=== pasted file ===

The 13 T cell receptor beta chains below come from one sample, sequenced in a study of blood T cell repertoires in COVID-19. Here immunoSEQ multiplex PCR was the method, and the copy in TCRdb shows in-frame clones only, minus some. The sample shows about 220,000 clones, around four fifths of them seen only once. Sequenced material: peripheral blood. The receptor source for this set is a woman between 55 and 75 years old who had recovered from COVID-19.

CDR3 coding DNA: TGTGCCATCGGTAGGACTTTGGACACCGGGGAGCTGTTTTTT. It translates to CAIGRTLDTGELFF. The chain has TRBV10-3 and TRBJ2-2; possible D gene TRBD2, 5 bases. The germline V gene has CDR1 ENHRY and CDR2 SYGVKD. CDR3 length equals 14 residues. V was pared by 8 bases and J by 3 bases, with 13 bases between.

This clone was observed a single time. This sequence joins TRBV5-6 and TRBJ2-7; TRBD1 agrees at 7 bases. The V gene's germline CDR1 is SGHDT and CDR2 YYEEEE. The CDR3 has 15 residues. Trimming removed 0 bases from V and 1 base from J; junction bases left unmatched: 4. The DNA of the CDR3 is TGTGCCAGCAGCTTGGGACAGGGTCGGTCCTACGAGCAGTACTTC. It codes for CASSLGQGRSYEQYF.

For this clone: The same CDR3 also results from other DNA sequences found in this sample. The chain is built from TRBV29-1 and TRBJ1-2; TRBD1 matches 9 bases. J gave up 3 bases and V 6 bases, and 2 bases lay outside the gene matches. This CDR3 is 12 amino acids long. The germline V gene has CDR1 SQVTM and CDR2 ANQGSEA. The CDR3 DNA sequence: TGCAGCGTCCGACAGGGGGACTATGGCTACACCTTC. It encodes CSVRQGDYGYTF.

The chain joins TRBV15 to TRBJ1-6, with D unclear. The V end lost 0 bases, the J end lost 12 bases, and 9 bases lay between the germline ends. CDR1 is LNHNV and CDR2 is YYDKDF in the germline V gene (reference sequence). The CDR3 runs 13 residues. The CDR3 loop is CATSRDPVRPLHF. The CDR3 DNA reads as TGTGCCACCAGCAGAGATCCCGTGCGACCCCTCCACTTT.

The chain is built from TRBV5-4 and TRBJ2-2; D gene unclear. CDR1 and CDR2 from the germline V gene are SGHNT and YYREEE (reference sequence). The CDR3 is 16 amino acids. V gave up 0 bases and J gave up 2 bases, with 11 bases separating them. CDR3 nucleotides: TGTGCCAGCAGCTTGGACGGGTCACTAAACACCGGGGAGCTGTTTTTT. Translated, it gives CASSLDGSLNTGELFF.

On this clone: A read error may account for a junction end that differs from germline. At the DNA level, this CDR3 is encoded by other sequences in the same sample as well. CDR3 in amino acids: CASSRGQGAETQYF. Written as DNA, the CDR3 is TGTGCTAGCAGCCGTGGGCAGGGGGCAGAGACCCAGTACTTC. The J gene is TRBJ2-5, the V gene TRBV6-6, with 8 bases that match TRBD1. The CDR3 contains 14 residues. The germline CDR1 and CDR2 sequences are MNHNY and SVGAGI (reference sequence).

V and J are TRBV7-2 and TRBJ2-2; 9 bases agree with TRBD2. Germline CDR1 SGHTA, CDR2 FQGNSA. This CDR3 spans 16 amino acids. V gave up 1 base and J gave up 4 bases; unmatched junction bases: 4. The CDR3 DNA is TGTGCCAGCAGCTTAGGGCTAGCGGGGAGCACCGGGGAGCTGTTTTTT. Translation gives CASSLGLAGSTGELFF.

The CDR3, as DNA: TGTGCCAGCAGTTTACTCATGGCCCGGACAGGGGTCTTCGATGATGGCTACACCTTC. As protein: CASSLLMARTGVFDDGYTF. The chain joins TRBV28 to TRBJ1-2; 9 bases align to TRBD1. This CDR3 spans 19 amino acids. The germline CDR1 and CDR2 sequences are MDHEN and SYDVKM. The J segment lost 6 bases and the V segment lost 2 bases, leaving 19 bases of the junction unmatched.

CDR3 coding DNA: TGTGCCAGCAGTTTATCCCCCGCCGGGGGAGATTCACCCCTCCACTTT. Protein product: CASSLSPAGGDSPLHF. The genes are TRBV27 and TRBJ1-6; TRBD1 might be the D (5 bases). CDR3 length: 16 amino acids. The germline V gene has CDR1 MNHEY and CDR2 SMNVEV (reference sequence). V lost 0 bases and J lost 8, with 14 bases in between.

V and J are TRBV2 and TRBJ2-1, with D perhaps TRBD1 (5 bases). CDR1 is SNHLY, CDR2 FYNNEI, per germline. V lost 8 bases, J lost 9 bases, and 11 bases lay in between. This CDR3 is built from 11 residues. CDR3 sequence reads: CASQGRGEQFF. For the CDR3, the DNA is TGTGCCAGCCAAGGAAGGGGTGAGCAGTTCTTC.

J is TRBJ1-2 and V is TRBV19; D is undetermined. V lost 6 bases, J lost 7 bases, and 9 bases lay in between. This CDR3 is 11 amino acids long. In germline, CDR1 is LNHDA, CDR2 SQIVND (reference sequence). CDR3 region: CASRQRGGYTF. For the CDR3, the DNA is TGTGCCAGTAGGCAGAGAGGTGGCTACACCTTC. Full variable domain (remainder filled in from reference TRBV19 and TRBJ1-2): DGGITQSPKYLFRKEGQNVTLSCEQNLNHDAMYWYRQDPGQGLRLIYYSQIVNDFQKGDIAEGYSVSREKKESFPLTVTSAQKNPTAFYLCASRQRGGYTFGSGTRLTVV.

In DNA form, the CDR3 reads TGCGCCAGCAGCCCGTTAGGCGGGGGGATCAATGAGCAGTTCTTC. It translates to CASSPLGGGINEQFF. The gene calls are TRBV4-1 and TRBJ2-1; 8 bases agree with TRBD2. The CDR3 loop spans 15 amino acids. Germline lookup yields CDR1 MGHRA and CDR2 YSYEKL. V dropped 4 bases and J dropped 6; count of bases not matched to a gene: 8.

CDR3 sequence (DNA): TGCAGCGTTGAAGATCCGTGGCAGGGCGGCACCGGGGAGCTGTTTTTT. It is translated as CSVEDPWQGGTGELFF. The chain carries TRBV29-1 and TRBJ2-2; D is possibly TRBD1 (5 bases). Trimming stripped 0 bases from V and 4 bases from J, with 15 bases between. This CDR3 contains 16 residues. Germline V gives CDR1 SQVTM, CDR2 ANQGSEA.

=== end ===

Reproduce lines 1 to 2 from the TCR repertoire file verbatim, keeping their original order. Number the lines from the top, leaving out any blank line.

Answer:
The 13 T cell receptor beta chains below come from one sample, sequenced in a study of blood T cell repertoires in COVID-19. Here immunoSEQ multiplex PCR was the method, and the copy in TCRdb shows in-frame clones only, minus some. The sample shows about 220,000 clones, around four fifths of them seen only once. Sequenced material: peripheral blood. The receptor source for this set is a woman between 55 and 75 years old who had recovered from COVID-19.

CDR3 coding DNA: TGTGCCATCGGTAGGACTTTGGACACCGGGGAGCTGTTTTTT. It translates to CAIGRTLDTGELFF. The chain has TRBV10-3 and TRBJ2-2; possible D gene TRBD2, 5 bases. The germline V gene has CDR1 ENHRY and CDR2 SYGVKD. CDR3 length equals 14 residues. V was pared by 8 bases and J by 3 bases, with 13 bases between.